That's just silly: if a U.S. court applies Dutch law to interpret a contract, does that mean that it's committed to decriminalizing marijuana?

4) I just want to point out that many commenters seem to have a very misguided idea of what sharia, taken as a whole, is. I yield to no one in my condemnation of some aspects of sharia criminal law, and I have not the slightest desire to live in a country where it is in force. Nonetheless, Islamic law is not simply an instrument of religious violence: it is first and foremost a code of law--extremely complex, intricate, and with a very long history, tackling most of the things that codes of law throughout history have done, and worthy of at least some intellectual respect on that basis, however one feels about particular provisions of it. One can and should condemn certain aspects of it as grossly inhumane: but to think that the entire tradition of Islamic law can be reduced to cutting off hands and stoning adulteresses is as ignorant as to think that the Pandects are about nothing except the right of fathers to kill their sons and the proper way to go about executing those who disrespect statues of the Emperor.
2.8.2008 3:07pm
Tracy W (mail):
But he's clearly not stupid.


I read the whole speech and on the basis of that decided that either he was stupid, I am far stupider than I supposed, or at best, the Archbishop Williams is terribly bad at writing. He appears to have some bizarre view of English law by which if the law gives people a right, there is a corresponding duty upon every individual to 'activate' this right whenever called upon.
2.8.2008 3:08pm
JohnAnnArbor:
Show of hands: who thinks, under this type of system, any woman in a fundamentalist household would have an actual choice between secular and sharia law?

Legally, she may. Then, when she chooses secular, what's the over-under on how long before she turns up in a morgue?
2.8.2008 3:22pm
ejo:
well, as a libertarian, I guess I would have to say it is her contracting choice if she wants to get murdered by her relatives. further, who are we to question the culture that gives her that choice? after all, we once had legal slavery in America.
2.8.2008 3:28pm
PersonFromPorlock:
MDJD2B:

If Sharia prescribed impermissible penalties (like mutilation) for violation of a contract, this would not be enforceable.

Whereupon it will be argued that mutilation is an intrinsic part of a body of law you already recognize and therefore not impermissible. And maybe they'll have the votes to carry the matter.

Some years ago, North Carolina (IIRC) refused to let the KKK 'adopt' a section of public highway as other 'civic' organizations do, even though the cleanup they'd have been doing along it would have been unexceptionable. The theory, I think was 'we don't even want to start giving them an in.' Something similar obtains here.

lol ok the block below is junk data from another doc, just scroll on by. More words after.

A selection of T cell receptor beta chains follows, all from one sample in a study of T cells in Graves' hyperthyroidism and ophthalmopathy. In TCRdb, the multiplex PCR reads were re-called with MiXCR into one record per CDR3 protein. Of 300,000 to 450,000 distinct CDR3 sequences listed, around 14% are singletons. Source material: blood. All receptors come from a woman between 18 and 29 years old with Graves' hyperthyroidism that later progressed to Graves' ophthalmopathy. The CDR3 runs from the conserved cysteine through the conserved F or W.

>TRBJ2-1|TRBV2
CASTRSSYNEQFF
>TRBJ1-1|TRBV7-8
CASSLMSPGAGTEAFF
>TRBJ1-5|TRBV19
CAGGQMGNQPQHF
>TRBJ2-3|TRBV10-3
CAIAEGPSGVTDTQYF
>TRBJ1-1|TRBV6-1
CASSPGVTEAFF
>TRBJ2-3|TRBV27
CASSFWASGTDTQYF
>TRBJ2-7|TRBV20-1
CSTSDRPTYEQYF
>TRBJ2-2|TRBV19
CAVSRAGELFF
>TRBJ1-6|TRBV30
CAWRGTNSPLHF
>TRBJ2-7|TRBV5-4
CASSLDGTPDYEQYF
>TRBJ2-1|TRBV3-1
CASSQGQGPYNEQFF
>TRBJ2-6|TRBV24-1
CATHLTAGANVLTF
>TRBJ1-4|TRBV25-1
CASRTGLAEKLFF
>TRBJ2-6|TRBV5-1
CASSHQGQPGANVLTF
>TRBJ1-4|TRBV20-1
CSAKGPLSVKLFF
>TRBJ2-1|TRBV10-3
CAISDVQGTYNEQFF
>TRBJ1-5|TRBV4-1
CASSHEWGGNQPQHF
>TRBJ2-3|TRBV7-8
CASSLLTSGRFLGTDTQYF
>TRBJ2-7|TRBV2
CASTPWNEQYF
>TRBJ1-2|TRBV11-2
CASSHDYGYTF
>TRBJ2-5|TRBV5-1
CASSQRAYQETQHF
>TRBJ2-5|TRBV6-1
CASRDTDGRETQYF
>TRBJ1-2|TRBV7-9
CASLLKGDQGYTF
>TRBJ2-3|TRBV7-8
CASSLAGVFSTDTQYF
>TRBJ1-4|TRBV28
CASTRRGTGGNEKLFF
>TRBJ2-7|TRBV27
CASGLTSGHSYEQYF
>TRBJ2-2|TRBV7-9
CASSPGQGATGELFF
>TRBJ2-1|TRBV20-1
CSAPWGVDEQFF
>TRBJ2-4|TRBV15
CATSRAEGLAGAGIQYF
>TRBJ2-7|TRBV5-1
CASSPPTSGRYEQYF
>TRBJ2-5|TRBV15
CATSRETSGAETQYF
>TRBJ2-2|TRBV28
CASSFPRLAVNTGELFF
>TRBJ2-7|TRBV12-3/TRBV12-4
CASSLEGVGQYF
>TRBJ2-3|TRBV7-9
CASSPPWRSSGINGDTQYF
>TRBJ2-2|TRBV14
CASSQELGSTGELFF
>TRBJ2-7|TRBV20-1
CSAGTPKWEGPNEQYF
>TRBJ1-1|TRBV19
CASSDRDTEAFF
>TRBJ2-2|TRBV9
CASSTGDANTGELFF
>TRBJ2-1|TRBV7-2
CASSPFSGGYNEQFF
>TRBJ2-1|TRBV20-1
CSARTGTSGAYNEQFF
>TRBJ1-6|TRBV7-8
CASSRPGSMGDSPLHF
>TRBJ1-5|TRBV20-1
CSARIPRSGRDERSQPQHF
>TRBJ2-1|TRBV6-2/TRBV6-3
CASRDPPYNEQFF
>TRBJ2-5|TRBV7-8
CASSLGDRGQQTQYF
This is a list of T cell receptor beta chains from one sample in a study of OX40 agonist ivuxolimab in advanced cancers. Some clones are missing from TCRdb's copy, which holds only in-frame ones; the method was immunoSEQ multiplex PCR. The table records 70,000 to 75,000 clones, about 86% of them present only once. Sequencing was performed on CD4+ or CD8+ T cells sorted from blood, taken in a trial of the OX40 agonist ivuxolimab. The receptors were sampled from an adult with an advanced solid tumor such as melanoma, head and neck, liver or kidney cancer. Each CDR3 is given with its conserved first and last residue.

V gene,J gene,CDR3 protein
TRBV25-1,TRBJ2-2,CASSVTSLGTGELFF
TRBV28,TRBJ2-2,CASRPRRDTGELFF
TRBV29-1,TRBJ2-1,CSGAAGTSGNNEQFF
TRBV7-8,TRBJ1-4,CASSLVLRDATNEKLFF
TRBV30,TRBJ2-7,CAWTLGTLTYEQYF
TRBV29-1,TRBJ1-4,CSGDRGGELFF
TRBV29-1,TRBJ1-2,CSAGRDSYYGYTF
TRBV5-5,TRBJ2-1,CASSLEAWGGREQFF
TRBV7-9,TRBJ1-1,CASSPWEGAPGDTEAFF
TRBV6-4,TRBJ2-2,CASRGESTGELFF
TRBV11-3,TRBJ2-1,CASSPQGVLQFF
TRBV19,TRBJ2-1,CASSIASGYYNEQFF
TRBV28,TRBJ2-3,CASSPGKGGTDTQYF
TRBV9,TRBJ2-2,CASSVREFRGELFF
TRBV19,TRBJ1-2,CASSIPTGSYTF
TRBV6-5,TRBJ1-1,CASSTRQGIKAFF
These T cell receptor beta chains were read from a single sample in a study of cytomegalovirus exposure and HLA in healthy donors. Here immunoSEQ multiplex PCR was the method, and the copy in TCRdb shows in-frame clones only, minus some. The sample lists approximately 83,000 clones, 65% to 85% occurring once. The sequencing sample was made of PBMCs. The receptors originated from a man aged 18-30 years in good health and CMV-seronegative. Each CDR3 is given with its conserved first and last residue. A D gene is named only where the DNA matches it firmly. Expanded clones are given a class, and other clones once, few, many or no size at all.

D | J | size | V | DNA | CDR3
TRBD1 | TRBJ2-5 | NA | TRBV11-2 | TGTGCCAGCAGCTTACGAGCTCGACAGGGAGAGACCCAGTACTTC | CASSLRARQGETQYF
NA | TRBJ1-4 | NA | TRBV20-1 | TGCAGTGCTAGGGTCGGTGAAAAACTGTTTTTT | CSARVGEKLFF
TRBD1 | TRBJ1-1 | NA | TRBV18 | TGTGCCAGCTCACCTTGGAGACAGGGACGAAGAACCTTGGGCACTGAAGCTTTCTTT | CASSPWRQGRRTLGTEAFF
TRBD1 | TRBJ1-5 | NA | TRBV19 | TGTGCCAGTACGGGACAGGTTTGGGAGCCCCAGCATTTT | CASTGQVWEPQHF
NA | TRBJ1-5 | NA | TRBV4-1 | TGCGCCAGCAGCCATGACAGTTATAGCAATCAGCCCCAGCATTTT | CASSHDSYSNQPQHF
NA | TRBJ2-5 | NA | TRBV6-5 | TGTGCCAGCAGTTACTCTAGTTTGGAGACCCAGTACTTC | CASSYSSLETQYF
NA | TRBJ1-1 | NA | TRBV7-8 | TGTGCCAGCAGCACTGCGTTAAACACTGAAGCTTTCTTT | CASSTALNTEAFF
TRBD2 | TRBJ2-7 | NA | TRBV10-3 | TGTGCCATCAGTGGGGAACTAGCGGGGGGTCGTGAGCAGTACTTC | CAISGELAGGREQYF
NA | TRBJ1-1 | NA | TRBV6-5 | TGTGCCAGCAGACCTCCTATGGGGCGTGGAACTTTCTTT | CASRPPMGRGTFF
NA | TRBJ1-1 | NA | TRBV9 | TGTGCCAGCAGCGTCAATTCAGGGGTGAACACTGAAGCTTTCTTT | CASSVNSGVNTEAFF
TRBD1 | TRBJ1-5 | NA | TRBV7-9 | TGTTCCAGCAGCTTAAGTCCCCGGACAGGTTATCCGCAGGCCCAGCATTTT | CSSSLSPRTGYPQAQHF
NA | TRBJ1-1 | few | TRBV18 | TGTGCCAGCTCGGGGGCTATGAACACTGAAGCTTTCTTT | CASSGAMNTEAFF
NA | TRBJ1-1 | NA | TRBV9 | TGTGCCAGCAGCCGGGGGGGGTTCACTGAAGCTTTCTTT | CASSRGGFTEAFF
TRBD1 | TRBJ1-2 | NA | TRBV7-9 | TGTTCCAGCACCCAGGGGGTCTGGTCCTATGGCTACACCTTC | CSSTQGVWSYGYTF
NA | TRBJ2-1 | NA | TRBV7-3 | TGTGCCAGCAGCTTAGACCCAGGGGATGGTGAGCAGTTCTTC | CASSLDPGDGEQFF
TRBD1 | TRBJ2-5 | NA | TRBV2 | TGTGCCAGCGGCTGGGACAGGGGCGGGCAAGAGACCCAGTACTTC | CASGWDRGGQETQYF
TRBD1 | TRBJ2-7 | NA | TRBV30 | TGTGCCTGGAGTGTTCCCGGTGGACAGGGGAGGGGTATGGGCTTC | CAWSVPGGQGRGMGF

2.8.2008 3:30pm
ejo:
precisely, how can you say such a provision is unenforceable or will not be allowed when the whole point of allowing it is that the proponents want nothing to do with our alien legal system? certainly, the proponents don't intend at stopping with contracts. what do you have against muslims that you aren't going to give them the same sharia rights they would have in such modern day Edens as the Sudan?
2.8.2008 3:45pm
Richard Aubrey (mail):
Evelyn.
Ref your Ps and Qs: No, it's not too much, if you don't mind finding out it was Q all along, but it's too late.
Some people actually lie, you know.
Or, in this case, be so incredibly delusional that he has no bloody idea what the ramifications of his proposed course of action will be.
After some decades of dealing with lefty clergy, I have come to the conclusion that, while I give everybody the benefit of the doubt until they prove I shouldn't, with clergy I reverse the process. It's the way to bet.
2.8.2008 3:54pm
EIDE_Interface (mail):
This is a last stand issue folks, the barbarians are at the gates.
2.8.2008 4:05pm
Matt Wardman (mail) (www):
Can I first of all thank all in the thread for an informed and intelligent conversations - much better on this occasion than the firestorm of ignorance going on in the UK.

The ABC's speech was given to an audience of 1000 lawyers - and hence was complex to outsiders.

He suggests that any sharia arrangements could only supplement and not override the law of the land - as in the example you give.

I think he also sees it as a contribution to a debate, rather than giving a ruling.

As stated, certain modifications have been made to our regulations to allow e.g., Sharia products. It is an interesting point whether equality would allow us NOT to introduce those provision without discrimination against Muslims who would due to conscience be disadvantaged (pay interest twice effectively).

Matt Wardman
2.8.2008 5:17pm
ejo: